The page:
To keep it short, bartenders pour drinks from high up for show and for fun.
There is no technical reason why pouring a drink from a height is better than pouring it nearer the glass. However, many bartenders opt to “put on a show” to increase their tips.
Tips for getting tips
One tip is that showmanship impresses customers. Many, in turn, express their appreciation for the free entertainment by digging deeper into their pockets for that vital income-boosting tip.
There are several cool moves a bartender can make to impress his customers. Tossing and spinning bottles a la Tom Cruise in Cocktail (1988) is one way, though we would suggest you build up to it by practicing on bottles of water in the privacy of your home before you try it out with the boss’s expensive cocktail liquors.
Mixer mixing mastery
Bartending neophytes often shake cocktails in a mixer in an offhand manner, quickly showing the customer their boredom with this repetitive task. More experienced bartenders, to earn a good tip, use mixers to perform tricks that dazzle. This is harder than spinning bottles due to the peculiar shapes of most mixers, but the more challenging the trick, the more impressed the customer, and hopefully, the better the tips.
Pouring drinks from a height
Pouring gassy drinks from a height
This little trick has a sneaky little gotcha; pouring a carbonated drink like a lager requires different skills than pouring liquor. To pour a beer or lager from height and get the head (the frothy bit at the top) just right is a matter of experience–there is simply no shortcut to it.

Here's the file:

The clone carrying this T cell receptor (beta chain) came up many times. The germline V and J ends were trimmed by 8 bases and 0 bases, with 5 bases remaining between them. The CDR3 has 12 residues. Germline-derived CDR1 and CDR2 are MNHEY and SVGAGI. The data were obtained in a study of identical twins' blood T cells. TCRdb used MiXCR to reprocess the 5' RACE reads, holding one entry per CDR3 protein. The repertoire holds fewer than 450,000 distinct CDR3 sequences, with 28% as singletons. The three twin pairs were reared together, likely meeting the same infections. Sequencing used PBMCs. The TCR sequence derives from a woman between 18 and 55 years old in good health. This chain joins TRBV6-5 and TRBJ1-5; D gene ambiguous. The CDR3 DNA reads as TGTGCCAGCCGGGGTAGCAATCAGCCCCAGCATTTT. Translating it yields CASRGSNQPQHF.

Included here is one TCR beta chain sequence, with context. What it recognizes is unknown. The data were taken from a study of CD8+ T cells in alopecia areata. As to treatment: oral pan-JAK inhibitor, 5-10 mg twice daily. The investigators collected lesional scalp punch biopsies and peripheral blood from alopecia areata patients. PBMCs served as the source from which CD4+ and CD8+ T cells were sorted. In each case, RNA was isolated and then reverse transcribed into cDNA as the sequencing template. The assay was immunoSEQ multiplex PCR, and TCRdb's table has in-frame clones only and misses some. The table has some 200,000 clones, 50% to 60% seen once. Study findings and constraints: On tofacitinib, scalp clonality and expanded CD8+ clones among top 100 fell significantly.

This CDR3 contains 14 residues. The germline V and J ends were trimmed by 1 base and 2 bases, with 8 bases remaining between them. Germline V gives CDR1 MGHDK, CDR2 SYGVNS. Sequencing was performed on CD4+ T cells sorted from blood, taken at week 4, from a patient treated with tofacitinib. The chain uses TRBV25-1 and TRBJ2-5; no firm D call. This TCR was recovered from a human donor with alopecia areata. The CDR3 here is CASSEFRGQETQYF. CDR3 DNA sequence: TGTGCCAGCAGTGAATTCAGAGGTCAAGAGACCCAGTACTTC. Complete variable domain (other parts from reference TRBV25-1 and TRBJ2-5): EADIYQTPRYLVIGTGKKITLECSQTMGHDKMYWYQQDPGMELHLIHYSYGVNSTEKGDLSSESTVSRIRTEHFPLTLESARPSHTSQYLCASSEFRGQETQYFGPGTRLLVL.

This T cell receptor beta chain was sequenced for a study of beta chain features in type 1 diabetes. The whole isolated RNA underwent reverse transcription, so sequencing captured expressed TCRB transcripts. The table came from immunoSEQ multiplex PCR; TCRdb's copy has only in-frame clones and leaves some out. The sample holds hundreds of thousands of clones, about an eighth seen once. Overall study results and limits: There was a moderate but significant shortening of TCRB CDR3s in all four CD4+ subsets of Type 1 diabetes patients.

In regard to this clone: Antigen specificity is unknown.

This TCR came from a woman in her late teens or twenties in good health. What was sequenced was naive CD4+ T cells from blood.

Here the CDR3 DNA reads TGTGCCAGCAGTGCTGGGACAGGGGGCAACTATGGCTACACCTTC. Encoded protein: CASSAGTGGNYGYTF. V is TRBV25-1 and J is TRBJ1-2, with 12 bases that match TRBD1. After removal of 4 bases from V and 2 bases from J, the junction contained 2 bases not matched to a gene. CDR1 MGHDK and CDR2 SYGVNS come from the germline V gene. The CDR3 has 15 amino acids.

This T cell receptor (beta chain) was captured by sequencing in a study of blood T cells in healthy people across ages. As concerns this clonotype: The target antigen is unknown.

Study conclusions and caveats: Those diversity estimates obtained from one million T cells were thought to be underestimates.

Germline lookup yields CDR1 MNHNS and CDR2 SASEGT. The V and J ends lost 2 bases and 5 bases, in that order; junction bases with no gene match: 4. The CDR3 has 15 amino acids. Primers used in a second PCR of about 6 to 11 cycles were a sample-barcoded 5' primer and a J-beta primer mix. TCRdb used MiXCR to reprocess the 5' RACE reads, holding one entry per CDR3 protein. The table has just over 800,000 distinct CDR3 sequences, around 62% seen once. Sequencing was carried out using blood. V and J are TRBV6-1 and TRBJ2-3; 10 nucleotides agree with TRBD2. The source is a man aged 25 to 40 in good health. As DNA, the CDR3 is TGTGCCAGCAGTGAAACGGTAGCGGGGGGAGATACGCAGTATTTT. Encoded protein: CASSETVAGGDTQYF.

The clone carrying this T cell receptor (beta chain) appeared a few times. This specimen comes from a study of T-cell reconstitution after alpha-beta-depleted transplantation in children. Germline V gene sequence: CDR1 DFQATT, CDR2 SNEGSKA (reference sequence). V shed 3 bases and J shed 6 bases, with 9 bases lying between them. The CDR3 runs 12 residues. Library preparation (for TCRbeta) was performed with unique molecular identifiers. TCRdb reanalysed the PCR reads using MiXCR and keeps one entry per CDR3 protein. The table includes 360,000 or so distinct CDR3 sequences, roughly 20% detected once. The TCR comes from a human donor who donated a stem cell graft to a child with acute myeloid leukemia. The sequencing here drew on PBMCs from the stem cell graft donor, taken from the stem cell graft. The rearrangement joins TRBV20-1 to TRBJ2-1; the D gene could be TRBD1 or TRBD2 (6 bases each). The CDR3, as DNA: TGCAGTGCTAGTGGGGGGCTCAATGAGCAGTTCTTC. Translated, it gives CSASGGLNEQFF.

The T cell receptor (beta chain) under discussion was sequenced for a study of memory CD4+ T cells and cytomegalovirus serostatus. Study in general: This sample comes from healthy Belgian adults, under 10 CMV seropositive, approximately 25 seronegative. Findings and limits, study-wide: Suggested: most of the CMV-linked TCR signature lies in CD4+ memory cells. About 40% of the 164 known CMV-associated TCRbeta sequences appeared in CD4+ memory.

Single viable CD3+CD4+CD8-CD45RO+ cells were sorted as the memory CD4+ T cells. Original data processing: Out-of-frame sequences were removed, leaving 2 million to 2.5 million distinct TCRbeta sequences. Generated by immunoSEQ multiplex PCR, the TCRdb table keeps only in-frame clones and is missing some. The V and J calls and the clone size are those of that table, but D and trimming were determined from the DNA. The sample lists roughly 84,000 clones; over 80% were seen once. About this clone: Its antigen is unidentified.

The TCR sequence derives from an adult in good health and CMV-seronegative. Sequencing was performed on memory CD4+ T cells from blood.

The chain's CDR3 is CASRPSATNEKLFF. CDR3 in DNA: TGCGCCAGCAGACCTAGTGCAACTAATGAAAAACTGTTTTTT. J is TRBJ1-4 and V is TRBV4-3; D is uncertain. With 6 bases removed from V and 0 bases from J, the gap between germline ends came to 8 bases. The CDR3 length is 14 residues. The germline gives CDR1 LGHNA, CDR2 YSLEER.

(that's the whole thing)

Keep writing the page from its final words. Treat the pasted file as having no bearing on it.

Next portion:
Pouring liquors from a height
On the other hand, pouring liquor from a height is no great, arduous task. It requires little expertise–unless you’re pouring out shots by eye, in which case, we tip our hats off to you!
Luckily there is an aid that makes pouring out shots a bit easier, whether at height or not: the pour spout.
Pour spouts are those often shiny bulbous gizmos you see atop liquor bottles. They help accurately measure out shots of liquor, and the very best pour spouts help prevent accidental spills and protect liquor from its arch enemies: air and dampness.
Pouring from high up–why you should practice it
Say you’ve got customers standing five deep at the bar; do they really want to see you messing around doing tricks, or do they just want their drinks? There’s a time and place for everything, and pouring from high up is possibly the least offensive yet showiest display you can give when your bar is at its busiest.